Creative director and co-founder of Irrational Games Ken Levine has clarified a recent quote that he made regarding art not hiding the gory reality of violence.
The quote in question reads: “One of the responsibilities of art is to actually show this is what it looks like when someone gets shot, because it’s really obfuscated [in media reports]. War is about sending pieces of metal very fast at people and tearing them to bits on the most primal level.”
Levine took to Facebook to state that his point wasn’t “made as eloquently or comprehensively as it should have been.” Adding that art shouldn’t have to “fulfill a particular agenda.”
The portrayal of realistic violence in video games has been a major talking point for mainstream media for many years, with developers condemned for including it in their games. The main issue with video games compared to other forms of art—if you class games as art—is that you are in control of the action, not just viewing it. Examples include Call of Duty‘s “No Russian” mission or more recently Grand Theft Auto V‘s torture mission.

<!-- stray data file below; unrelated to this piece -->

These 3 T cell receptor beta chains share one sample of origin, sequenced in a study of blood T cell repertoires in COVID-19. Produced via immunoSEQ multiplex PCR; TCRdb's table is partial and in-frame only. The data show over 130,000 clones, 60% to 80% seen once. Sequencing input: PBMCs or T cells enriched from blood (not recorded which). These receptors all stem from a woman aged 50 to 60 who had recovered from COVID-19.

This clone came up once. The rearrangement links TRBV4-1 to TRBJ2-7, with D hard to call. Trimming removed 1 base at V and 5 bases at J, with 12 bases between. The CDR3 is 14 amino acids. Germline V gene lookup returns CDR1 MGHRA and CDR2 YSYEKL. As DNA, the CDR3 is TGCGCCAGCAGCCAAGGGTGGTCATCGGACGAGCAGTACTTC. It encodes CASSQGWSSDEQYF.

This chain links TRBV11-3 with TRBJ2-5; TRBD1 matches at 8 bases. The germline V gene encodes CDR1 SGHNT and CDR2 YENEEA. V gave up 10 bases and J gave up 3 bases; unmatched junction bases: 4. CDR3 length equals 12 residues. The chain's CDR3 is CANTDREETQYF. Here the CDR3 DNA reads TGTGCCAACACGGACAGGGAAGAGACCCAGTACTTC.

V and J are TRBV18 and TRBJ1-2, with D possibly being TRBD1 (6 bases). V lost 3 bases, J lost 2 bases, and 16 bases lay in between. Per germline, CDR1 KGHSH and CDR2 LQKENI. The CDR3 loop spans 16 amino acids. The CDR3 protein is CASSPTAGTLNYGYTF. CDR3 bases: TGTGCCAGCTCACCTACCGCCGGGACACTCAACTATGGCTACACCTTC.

“What I was trying to say is that art, as a whole, has a number of responsibilities: to entertain, to educate, inspire, to question the status quo, to infuriate, to challenge, to make people want to bang their heads, or just to make things kinda awesome,” Levine stated.
“One of those responsibilities (for art as a whole, not for every example of every art ever produced), should be to show things as they are,” he said. “For every Rom Com, there are devastating movies about the pain of love, whether that’s Eternal Sunshine or Amour. For every movie that portrays valor in war (Saving Private Ryan), there are movies that focus on its most dehumanizing elements (Full Metal Jacket).
“I wasn’t trying to imply violence should always be realistic in art. I was primarily questioning the notion that ultra-violent images have NO place in art,” he added. “As I’ve always thought, not all art is or should be the same. But I don’t believe any topic should be off limits to art as a whole.”